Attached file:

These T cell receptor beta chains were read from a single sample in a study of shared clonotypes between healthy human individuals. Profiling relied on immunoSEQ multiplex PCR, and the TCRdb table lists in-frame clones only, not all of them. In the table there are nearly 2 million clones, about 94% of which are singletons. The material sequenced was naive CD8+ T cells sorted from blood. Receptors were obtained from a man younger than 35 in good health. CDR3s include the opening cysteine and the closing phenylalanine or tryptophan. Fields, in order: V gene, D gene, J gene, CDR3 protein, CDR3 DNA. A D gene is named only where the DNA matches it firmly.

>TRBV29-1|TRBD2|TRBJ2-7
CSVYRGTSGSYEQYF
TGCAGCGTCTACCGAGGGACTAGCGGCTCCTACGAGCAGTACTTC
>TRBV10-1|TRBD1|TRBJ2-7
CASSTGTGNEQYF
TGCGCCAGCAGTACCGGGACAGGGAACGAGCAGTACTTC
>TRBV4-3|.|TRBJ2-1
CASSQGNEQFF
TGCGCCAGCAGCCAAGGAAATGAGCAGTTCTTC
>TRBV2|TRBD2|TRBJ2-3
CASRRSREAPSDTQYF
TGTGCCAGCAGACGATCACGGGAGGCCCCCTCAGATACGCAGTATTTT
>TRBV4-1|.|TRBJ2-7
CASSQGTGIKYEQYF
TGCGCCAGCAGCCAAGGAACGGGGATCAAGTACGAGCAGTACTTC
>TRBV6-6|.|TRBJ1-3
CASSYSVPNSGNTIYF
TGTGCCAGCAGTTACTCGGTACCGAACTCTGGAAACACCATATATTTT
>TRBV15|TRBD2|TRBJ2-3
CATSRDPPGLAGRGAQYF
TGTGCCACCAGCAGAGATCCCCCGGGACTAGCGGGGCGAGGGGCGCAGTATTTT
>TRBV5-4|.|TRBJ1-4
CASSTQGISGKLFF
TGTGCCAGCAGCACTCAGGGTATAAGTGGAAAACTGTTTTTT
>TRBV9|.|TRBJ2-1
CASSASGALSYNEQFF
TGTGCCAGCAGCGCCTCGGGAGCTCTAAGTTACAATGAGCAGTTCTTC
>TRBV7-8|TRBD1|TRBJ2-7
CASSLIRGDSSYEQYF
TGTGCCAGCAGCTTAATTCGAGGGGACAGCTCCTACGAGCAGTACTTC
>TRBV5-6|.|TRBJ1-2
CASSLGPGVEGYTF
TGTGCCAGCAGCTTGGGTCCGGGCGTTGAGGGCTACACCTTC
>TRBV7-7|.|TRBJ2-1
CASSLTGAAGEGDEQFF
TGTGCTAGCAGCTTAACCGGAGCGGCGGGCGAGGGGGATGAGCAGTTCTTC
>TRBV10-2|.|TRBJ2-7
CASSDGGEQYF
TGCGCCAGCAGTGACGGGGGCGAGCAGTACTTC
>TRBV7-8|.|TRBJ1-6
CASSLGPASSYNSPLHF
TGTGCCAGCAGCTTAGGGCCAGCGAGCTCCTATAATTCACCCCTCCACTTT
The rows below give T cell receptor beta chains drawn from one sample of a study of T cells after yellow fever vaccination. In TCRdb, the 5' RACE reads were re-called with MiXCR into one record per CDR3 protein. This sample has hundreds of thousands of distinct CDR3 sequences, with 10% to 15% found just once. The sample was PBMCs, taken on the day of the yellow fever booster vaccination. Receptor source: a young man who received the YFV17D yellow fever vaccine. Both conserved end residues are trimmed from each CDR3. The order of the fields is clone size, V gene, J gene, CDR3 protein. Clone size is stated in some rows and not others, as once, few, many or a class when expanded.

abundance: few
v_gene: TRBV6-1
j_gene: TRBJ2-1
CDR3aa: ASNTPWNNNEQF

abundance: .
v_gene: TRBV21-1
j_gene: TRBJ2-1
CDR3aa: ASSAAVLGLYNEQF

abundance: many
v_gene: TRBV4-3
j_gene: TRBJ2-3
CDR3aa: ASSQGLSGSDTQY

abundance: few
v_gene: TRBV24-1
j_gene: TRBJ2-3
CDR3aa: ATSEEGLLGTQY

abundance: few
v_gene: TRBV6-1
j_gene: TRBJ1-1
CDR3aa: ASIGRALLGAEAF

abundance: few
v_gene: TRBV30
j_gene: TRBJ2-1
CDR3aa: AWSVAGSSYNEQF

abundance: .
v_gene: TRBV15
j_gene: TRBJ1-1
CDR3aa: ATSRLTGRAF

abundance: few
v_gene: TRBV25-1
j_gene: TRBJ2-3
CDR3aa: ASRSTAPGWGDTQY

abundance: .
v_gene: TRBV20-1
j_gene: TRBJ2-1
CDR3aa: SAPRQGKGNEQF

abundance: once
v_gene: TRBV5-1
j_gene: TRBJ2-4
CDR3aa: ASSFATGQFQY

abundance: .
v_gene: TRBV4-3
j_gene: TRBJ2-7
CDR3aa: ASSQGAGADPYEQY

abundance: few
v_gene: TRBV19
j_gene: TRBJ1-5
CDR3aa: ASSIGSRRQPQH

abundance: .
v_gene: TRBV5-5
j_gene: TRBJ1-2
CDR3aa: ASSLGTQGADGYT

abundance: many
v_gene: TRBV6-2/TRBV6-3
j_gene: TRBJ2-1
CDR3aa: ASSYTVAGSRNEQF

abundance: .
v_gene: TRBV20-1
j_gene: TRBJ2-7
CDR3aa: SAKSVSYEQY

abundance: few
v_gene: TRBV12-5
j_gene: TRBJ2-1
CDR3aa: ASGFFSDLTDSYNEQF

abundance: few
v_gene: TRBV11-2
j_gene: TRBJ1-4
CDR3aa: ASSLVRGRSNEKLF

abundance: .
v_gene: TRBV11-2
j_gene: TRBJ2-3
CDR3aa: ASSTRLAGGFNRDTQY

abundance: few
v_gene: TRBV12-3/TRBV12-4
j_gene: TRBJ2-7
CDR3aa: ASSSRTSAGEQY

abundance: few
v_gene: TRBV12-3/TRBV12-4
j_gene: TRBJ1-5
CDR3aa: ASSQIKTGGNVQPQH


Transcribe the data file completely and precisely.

These T cell receptor beta chains were read from a single sample in a study of shared clonotypes between healthy human individuals. Profiling relied on immunoSEQ multiplex PCR, and the TCRdb table lists in-frame clones only, not all of them. In the table there are nearly 2 million clones, about 94% of which are singletons. The material sequenced was naive CD8+ T cells sorted from blood. Receptors were obtained from a man younger than 35 in good health. CDR3s include the opening cysteine and the closing phenylalanine or tryptophan. Fields, in order: V gene, D gene, J gene, CDR3 protein, CDR3 DNA. A D gene is named only where the DNA matches it firmly.

>TRBV29-1|TRBD2|TRBJ2-7
CSVYRGTSGSYEQYF
TGCAGCGTCTACCGAGGGACTAGCGGCTCCTACGAGCAGTACTTC
>TRBV10-1|TRBD1|TRBJ2-7
CASSTGTGNEQYF
TGCGCCAGCAGTACCGGGACAGGGAACGAGCAGTACTTC
>TRBV4-3|.|TRBJ2-1
CASSQGNEQFF
TGCGCCAGCAGCCAAGGAAATGAGCAGTTCTTC
>TRBV2|TRBD2|TRBJ2-3
CASRRSREAPSDTQYF
TGTGCCAGCAGACGATCACGGGAGGCCCCCTCAGATACGCAGTATTTT
>TRBV4-1|.|TRBJ2-7
CASSQGTGIKYEQYF
TGCGCCAGCAGCCAAGGAACGGGGATCAAGTACGAGCAGTACTTC
>TRBV6-6|.|TRBJ1-3
CASSYSVPNSGNTIYF
TGTGCCAGCAGTTACTCGGTACCGAACTCTGGAAACACCATATATTTT
>TRBV15|TRBD2|TRBJ2-3
CATSRDPPGLAGRGAQYF
TGTGCCACCAGCAGAGATCCCCCGGGACTAGCGGGGCGAGGGGCGCAGTATTTT
>TRBV5-4|.|TRBJ1-4
CASSTQGISGKLFF
TGTGCCAGCAGCACTCAGGGTATAAGTGGAAAACTGTTTTTT
>TRBV9|.|TRBJ2-1
CASSASGALSYNEQFF
TGTGCCAGCAGCGCCTCGGGAGCTCTAAGTTACAATGAGCAGTTCTTC
>TRBV7-8|TRBD1|TRBJ2-7
CASSLIRGDSSYEQYF
TGTGCCAGCAGCTTAATTCGAGGGGACAGCTCCTACGAGCAGTACTTC
>TRBV5-6|.|TRBJ1-2
CASSLGPGVEGYTF
TGTGCCAGCAGCTTGGGTCCGGGCGTTGAGGGCTACACCTTC
>TRBV7-7|.|TRBJ2-1
CASSLTGAAGEGDEQFF
TGTGCTAGCAGCTTAACCGGAGCGGCGGGCGAGGGGGATGAGCAGTTCTTC
>TRBV10-2|.|TRBJ2-7
CASSDGGEQYF
TGCGCCAGCAGTGACGGGGGCGAGCAGTACTTC
>TRBV7-8|.|TRBJ1-6
CASSLGPASSYNSPLHF
TGTGCCAGCAGCTTAGGGCCAGCGAGCTCCTATAATTCACCCCTCCACTTT
The rows below give T cell receptor beta chains drawn from one sample of a study of T cells after yellow fever vaccination. In TCRdb, the 5' RACE reads were re-called with MiXCR into one record per CDR3 protein. This sample has hundreds of thousands of distinct CDR3 sequences, with 10% to 15% found just once. The sample was PBMCs, taken on the day of the yellow fever booster vaccination. Receptor source: a young man who received the YFV17D yellow fever vaccine. Both conserved end residues are trimmed from each CDR3. The order of the fields is clone size, V gene, J gene, CDR3 protein. Clone size is stated in some rows and not others, as once, few, many or a class when expanded.

abundance: few
v_gene: TRBV6-1
j_gene: TRBJ2-1
CDR3aa: ASNTPWNNNEQF

abundance: .
v_gene: TRBV21-1
j_gene: TRBJ2-1
CDR3aa: ASSAAVLGLYNEQF

abundance: many
v_gene: TRBV4-3
j_gene: TRBJ2-3
CDR3aa: ASSQGLSGSDTQY

abundance: few
v_gene: TRBV24-1
j_gene: TRBJ2-3
CDR3aa: ATSEEGLLGTQY

abundance: few
v_gene: TRBV6-1
j_gene: TRBJ1-1
CDR3aa: ASIGRALLGAEAF

abundance: few
v_gene: TRBV30
j_gene: TRBJ2-1
CDR3aa: AWSVAGSSYNEQF

abundance: .
v_gene: TRBV15
j_gene: TRBJ1-1
CDR3aa: ATSRLTGRAF

abundance: few
v_gene: TRBV25-1
j_gene: TRBJ2-3
CDR3aa: ASRSTAPGWGDTQY

abundance: .
v_gene: TRBV20-1
j_gene: TRBJ2-1
CDR3aa: SAPRQGKGNEQF

abundance: once
v_gene: TRBV5-1
j_gene: TRBJ2-4
CDR3aa: ASSFATGQFQY

abundance: .
v_gene: TRBV4-3
j_gene: TRBJ2-7
CDR3aa: ASSQGAGADPYEQY

abundance: few
v_gene: TRBV19
j_gene: TRBJ1-5
CDR3aa: ASSIGSRRQPQH

abundance: .
v_gene: TRBV5-5
j_gene: TRBJ1-2
CDR3aa: ASSLGTQGADGYT

abundance: many
v_gene: TRBV6-2/TRBV6-3
j_gene: TRBJ2-1
CDR3aa: ASSYTVAGSRNEQF

abundance: .
v_gene: TRBV20-1
j_gene: TRBJ2-7
CDR3aa: SAKSVSYEQY

abundance: few
v_gene: TRBV12-5
j_gene: TRBJ2-1
CDR3aa: ASGFFSDLTDSYNEQF

abundance: few
v_gene: TRBV11-2
j_gene: TRBJ1-4
CDR3aa: ASSLVRGRSNEKLF

abundance: .
v_gene: TRBV11-2
j_gene: TRBJ2-3
CDR3aa: ASSTRLAGGFNRDTQY

abundance: few
v_gene: TRBV12-3/TRBV12-4
j_gene: TRBJ2-7
CDR3aa: ASSSRTSAGEQY

abundance: few
v_gene: TRBV12-3/TRBV12-4
j_gene: TRBJ1-5
CDR3aa: ASSQIKTGGNVQPQH